The FAA has published its response to the 737 MAX certification debacle in the form of a 117-page Notice of Proposed Rulemaking (NPRM) that aims to rid the system of loopholes and regulatory gaps that played a role in the tragic crashes of the aircraft shortly after it was signed off. “The FAA proposes revised and new safety standards to reduce the likelihood of potentially catastrophic risks due to latent failures in critical systems,” the agency says in its overview of the NPRM. “With this action, the FAA seeks to reduce risk associated with airplane accidents and incidents that have occurred in service, and reduce risk associated with new technology in flight control systems.” The overhaul is directed at Part 25 transport category aircraft.
The NPRM focuses mainly on what it terms “latent failures,” which it defines as failures that are “not apparent to the flightcrew or maintenance personnel” and can combine with other failures with catastrophic results. In the case of the MAX, bad data from angle of attack indicators caused a hidden software system designed to improve handling characteristics to push a Lion Air and an Ethiopian Airlines aircraft into unrecoverable dives. A total 346 people were killed.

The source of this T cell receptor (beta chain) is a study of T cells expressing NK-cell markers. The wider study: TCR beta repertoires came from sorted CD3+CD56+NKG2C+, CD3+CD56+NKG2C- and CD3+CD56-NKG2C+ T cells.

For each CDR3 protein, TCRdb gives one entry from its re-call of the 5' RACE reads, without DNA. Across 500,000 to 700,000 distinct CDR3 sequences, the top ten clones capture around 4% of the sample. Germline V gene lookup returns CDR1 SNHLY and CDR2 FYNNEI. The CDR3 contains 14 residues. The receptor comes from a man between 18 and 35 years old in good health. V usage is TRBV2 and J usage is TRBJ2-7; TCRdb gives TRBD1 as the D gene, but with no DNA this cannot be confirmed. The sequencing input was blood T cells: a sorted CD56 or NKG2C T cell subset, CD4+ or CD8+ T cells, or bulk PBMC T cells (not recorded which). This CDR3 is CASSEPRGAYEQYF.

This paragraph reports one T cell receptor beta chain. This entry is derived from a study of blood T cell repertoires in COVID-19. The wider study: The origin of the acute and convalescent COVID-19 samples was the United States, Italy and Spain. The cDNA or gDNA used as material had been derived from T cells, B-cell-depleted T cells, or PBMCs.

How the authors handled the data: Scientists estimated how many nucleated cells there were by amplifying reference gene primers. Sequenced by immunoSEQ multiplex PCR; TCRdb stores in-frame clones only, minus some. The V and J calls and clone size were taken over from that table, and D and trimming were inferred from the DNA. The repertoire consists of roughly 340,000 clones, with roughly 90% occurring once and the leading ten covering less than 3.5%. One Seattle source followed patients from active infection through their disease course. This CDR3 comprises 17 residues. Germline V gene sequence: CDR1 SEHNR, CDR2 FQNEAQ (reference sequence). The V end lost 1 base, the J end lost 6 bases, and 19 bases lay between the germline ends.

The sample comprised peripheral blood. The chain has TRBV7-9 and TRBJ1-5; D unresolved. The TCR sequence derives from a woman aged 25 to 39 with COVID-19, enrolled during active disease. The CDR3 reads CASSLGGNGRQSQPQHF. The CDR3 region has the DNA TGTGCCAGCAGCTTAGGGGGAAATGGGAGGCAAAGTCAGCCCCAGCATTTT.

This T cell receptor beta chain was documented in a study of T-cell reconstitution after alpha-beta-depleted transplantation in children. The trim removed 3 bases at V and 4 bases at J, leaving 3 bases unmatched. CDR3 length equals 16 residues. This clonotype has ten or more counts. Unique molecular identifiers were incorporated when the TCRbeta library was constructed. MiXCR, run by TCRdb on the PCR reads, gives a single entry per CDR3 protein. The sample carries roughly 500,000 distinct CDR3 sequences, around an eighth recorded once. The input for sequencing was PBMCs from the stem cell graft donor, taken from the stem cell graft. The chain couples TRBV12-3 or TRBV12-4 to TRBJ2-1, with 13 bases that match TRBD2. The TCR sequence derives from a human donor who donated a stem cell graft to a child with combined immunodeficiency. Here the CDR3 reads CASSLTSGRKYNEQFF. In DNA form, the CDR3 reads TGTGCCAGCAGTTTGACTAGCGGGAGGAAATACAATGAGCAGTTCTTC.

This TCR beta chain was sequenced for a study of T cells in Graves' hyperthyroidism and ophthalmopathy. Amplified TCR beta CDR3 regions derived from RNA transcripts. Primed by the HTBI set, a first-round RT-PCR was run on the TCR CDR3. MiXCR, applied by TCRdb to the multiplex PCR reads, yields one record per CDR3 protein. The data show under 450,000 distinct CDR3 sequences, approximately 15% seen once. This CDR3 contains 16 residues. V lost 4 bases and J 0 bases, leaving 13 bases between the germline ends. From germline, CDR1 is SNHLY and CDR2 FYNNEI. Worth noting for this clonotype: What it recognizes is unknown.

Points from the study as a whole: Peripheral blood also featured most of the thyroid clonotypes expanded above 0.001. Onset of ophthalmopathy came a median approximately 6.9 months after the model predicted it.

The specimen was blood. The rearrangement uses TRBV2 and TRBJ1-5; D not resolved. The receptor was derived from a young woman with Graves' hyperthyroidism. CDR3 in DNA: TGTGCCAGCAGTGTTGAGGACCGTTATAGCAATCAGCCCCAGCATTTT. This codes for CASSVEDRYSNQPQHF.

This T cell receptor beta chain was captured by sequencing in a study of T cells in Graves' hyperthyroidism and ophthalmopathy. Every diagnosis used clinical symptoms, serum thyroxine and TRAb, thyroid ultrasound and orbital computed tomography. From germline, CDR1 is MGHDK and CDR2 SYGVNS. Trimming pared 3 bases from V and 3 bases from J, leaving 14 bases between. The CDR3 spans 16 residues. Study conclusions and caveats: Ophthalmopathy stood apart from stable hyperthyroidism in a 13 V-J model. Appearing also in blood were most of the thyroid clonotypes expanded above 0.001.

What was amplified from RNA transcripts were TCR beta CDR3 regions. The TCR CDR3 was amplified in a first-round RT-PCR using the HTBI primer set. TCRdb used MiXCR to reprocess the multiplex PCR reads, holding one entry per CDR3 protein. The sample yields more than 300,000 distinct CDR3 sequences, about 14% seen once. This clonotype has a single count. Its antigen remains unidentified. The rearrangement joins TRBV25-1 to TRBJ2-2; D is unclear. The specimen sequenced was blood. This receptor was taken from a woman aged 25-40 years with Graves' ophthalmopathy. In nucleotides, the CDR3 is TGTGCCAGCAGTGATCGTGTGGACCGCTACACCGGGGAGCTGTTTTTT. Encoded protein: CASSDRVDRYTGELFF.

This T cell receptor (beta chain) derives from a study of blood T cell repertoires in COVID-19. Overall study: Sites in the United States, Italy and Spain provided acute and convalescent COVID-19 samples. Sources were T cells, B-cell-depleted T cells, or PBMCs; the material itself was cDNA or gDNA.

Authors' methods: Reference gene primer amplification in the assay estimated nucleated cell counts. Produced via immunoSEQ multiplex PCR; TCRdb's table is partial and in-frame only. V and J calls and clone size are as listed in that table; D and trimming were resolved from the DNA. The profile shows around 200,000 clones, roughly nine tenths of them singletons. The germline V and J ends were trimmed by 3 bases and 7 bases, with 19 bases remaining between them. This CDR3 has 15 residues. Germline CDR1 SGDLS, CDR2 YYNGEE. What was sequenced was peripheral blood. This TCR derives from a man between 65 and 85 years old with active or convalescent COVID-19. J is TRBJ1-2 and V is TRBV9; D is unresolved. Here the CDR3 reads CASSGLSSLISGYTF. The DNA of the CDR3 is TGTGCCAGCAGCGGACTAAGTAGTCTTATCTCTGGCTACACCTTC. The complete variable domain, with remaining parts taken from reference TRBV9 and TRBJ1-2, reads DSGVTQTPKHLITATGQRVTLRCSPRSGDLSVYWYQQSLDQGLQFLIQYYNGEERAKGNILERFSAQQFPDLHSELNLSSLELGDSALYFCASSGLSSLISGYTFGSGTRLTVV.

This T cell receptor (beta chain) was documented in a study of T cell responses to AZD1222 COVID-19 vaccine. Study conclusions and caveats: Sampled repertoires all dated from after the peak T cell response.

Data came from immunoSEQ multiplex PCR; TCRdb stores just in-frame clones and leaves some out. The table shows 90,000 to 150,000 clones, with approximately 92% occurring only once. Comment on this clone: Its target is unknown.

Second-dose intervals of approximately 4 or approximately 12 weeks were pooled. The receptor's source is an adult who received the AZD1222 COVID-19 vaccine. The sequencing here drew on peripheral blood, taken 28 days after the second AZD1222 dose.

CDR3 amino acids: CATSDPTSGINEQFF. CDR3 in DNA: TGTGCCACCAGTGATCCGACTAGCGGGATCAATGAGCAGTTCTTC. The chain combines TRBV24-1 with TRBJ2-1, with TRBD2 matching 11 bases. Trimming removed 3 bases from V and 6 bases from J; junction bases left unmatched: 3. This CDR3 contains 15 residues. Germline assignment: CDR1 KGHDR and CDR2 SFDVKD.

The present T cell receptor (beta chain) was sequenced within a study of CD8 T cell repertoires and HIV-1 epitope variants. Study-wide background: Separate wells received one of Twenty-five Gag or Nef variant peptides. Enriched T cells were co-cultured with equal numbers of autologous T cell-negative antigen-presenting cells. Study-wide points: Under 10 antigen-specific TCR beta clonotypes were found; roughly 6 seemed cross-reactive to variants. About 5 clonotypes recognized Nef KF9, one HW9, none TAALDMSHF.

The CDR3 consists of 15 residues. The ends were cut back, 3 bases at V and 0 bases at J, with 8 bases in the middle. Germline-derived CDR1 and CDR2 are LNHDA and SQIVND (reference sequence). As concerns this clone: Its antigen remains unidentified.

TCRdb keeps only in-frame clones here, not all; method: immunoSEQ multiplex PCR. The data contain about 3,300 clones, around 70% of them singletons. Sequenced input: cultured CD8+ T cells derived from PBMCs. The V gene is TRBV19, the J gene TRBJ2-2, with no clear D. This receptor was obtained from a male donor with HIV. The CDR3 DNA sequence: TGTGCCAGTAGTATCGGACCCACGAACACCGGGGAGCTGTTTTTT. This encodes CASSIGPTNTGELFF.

Because much of the technology is new, the way systems can fail are also new and that, says the FAA, requires an overhaul of the certification process. Fundamental to that overhaul is the standardization of safety criteria not only at the FAA but with regulators in other countries, the NPRM says. The document is likely to prompt much discussion among regulators and the industry, but the agency says it’s work that has to be done so that accidents can be prevented rather than serve as a primary source of data on aircraft flaws. “The proposed standards would also improve the likelihood that operators discover latent failures and address them before they become an unsafe condition, rather than discovering them after they occur and the FAA addressing them with airworthiness directives (ADs),” the NPRM says.